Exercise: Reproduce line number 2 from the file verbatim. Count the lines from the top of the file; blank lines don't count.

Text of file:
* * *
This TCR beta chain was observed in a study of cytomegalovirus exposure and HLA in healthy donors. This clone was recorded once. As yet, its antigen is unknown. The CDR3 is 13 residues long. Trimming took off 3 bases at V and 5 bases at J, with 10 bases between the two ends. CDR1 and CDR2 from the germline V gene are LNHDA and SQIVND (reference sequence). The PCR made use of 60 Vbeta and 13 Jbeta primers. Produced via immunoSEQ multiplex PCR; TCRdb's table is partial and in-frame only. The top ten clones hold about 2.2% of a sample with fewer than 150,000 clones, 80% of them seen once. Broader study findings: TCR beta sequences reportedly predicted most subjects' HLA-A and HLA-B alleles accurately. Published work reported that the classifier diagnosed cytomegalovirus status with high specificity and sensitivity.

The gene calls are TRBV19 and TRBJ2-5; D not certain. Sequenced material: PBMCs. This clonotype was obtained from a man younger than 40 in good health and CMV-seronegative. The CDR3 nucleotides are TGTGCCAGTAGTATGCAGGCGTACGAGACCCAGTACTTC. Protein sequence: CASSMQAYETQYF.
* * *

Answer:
The gene calls are TRBV19 and TRBJ2-5; D not certain. Sequenced material: PBMCs. This clonotype was obtained from a man younger than 40 in good health and CMV-seronegative. The CDR3 nucleotides are TGTGCCAGTAGTATGCAGGCGTACGAGACCCAGTACTTC. Protein sequence: CASSMQAYETQYF.